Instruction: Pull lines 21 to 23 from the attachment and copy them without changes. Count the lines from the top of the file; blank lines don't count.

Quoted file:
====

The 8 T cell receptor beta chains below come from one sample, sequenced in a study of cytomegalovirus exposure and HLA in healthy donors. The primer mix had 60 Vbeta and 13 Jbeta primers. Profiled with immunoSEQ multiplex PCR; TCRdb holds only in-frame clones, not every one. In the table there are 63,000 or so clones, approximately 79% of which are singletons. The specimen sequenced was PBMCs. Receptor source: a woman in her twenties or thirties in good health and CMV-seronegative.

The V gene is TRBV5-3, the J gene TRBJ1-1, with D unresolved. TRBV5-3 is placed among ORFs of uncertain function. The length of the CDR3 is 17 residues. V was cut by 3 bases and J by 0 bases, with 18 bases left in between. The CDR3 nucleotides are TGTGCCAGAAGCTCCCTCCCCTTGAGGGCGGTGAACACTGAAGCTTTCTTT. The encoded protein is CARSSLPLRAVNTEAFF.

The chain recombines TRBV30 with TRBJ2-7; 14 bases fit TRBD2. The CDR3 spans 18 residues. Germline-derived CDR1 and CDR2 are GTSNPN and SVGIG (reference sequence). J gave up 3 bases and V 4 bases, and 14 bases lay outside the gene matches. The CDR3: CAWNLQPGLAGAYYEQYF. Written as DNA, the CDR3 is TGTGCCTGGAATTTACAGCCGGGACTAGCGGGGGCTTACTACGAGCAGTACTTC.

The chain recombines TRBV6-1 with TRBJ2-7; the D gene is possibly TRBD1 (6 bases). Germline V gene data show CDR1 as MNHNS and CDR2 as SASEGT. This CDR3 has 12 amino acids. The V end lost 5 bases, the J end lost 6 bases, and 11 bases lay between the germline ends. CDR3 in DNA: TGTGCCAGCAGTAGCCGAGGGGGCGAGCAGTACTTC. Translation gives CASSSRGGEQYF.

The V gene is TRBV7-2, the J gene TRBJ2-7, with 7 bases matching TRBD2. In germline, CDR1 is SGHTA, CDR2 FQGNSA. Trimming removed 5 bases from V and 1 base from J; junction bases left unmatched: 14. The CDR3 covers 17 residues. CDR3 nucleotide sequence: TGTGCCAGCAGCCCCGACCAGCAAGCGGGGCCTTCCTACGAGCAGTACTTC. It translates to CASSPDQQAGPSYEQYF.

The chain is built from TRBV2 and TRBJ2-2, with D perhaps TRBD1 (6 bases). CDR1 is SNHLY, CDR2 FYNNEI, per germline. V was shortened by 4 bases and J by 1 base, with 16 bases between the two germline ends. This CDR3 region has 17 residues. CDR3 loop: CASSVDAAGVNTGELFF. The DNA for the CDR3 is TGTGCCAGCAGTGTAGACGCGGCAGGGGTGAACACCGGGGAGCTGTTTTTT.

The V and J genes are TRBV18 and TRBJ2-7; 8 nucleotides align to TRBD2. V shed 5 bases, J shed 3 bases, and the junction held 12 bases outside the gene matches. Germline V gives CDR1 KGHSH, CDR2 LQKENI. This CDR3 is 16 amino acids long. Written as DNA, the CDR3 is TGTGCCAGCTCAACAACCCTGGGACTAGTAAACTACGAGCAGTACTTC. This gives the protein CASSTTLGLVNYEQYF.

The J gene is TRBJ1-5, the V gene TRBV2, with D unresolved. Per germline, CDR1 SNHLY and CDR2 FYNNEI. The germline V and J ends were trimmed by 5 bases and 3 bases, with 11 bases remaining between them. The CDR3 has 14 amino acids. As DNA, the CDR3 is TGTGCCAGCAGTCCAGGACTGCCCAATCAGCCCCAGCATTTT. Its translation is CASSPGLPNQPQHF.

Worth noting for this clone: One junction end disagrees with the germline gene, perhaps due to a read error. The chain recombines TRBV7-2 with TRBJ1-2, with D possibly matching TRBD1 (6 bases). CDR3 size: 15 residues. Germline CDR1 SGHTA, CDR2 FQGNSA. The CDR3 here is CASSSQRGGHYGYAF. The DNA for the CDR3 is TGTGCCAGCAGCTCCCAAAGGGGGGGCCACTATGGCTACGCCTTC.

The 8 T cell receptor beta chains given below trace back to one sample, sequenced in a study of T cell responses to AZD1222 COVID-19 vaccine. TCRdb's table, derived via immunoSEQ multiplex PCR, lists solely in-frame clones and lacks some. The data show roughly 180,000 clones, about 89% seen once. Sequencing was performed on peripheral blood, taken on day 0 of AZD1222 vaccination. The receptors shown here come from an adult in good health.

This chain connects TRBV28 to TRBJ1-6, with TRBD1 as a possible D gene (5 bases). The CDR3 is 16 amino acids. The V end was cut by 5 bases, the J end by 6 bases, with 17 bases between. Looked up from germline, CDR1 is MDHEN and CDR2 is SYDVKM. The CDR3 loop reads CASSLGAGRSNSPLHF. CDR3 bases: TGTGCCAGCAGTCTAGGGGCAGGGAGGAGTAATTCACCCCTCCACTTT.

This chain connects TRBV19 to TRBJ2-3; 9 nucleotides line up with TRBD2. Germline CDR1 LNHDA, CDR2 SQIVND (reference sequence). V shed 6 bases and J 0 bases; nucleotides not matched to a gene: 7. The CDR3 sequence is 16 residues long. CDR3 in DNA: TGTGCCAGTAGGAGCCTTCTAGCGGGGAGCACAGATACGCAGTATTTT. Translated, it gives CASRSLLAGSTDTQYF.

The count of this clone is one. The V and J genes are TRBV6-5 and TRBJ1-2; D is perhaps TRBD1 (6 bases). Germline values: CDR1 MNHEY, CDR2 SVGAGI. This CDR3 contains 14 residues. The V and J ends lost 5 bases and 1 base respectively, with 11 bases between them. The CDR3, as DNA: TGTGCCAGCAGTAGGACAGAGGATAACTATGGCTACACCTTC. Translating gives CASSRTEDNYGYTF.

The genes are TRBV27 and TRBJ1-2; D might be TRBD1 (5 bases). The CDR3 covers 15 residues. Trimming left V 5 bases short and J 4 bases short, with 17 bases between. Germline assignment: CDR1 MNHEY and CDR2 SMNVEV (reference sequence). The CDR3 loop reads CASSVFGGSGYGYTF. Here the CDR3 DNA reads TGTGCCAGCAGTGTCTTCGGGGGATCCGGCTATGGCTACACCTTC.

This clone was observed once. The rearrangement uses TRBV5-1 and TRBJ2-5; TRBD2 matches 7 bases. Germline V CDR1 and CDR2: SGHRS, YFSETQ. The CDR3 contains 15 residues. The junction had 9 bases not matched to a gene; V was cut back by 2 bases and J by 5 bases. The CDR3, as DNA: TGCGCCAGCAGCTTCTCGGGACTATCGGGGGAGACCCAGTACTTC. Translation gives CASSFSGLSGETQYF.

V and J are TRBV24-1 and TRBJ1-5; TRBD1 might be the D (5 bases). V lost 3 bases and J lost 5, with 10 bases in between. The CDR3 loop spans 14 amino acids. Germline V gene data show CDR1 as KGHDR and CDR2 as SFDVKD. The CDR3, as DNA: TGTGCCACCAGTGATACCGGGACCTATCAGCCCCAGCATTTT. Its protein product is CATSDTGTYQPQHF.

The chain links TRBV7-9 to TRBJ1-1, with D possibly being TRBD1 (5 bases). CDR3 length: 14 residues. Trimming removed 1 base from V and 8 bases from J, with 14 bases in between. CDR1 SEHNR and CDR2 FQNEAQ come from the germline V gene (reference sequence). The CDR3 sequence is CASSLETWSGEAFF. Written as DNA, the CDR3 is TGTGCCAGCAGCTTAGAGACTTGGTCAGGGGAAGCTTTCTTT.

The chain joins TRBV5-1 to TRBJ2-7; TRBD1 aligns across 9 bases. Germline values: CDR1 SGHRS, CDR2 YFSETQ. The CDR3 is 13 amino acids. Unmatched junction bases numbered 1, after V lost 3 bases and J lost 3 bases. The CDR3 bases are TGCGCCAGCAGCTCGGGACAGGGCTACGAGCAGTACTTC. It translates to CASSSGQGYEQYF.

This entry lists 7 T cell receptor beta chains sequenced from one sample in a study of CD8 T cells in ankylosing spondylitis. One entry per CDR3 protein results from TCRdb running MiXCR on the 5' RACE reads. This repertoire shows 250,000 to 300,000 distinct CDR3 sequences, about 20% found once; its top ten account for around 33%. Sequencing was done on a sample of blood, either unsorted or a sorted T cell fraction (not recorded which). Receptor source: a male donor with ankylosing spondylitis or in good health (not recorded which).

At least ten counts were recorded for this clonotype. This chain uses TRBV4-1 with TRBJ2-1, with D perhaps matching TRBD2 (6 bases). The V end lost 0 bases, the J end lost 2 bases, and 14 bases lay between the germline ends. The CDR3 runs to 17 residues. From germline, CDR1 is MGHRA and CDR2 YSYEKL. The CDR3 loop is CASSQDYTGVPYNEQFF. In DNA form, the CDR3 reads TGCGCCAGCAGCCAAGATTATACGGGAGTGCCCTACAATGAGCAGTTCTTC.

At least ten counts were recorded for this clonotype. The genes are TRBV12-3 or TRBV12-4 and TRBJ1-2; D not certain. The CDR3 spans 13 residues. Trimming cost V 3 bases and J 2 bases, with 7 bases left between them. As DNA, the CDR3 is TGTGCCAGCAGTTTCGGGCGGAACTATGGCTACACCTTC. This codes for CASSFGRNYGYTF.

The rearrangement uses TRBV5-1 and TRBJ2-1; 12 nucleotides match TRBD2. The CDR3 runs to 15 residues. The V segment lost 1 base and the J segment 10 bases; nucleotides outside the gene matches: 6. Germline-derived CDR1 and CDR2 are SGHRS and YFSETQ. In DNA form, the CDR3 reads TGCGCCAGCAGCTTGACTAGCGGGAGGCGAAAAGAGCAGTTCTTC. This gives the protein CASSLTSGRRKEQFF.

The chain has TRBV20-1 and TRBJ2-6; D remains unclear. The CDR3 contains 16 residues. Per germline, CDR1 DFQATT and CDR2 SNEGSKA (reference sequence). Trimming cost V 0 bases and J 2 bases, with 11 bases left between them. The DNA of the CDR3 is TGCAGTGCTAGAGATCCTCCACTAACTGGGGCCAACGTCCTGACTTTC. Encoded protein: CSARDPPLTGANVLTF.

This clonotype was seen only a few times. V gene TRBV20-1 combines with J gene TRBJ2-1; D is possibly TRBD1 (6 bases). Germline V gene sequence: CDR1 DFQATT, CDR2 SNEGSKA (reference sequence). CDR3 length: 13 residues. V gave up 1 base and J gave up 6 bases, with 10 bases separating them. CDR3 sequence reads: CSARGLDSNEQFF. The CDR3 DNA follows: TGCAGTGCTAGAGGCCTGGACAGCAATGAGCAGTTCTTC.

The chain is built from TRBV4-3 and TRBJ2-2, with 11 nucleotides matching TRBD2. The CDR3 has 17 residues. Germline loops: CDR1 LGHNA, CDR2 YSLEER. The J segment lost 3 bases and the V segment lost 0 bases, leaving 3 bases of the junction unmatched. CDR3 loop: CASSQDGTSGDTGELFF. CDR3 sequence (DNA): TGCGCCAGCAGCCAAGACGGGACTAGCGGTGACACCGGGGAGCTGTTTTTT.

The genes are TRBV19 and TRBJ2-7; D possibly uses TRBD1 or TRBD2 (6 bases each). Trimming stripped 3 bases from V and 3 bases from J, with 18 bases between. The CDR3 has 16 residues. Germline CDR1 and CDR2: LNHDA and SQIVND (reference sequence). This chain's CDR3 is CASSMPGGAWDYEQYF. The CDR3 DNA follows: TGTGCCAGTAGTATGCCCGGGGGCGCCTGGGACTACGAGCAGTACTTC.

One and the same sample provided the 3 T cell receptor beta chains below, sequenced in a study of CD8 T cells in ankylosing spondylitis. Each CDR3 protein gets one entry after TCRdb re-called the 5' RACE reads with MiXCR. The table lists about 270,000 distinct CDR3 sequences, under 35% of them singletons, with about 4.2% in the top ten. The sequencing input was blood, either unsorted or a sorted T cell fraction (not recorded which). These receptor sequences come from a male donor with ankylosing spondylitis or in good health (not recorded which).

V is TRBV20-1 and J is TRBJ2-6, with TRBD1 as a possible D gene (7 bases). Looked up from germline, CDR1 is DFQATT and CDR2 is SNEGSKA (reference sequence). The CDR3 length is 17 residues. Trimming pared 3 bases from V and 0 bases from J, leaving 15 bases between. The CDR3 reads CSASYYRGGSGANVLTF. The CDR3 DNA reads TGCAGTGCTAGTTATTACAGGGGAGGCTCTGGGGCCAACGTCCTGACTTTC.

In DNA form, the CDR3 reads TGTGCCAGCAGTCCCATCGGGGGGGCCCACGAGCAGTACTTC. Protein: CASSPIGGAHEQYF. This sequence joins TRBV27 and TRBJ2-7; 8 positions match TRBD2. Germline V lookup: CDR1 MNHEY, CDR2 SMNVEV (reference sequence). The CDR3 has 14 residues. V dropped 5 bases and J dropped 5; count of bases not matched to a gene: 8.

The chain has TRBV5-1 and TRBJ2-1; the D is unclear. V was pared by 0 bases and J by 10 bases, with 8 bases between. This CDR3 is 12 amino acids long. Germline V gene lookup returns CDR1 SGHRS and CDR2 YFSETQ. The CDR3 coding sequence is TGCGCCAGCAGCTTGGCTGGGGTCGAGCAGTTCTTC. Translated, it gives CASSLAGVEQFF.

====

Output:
At least ten counts were recorded for this clonotype. The genes are TRBV12-3 or TRBV12-4 and TRBJ1-2; D not certain. The CDR3 spans 13 residues. Trimming cost V 3 bases and J 2 bases, with 7 bases left between them. As DNA, the CDR3 is TGTGCCAGCAGTTTCGGGCGGAACTATGGCTACACCTTC. This codes for CASSFGRNYGYTF.

The rearrangement uses TRBV5-1 and TRBJ2-1; 12 nucleotides match TRBD2. The CDR3 runs to 15 residues. The V segment lost 1 base and the J segment 10 bases; nucleotides outside the gene matches: 6. Germline-derived CDR1 and CDR2 are SGHRS and YFSETQ. In DNA form, the CDR3 reads TGCGCCAGCAGCTTGACTAGCGGGAGGCGAAAAGAGCAGTTCTTC. This gives the protein CASSLTSGRRKEQFF.

The chain has TRBV20-1 and TRBJ2-6; D remains unclear. The CDR3 contains 16 residues. Per germline, CDR1 DFQATT and CDR2 SNEGSKA (reference sequence). Trimming cost V 0 bases and J 2 bases, with 11 bases left between them. The DNA of the CDR3 is TGCAGTGCTAGAGATCCTCCACTAACTGGGGCCAACGTCCTGACTTTC. Encoded protein: CSARDPPLTGANVLTF.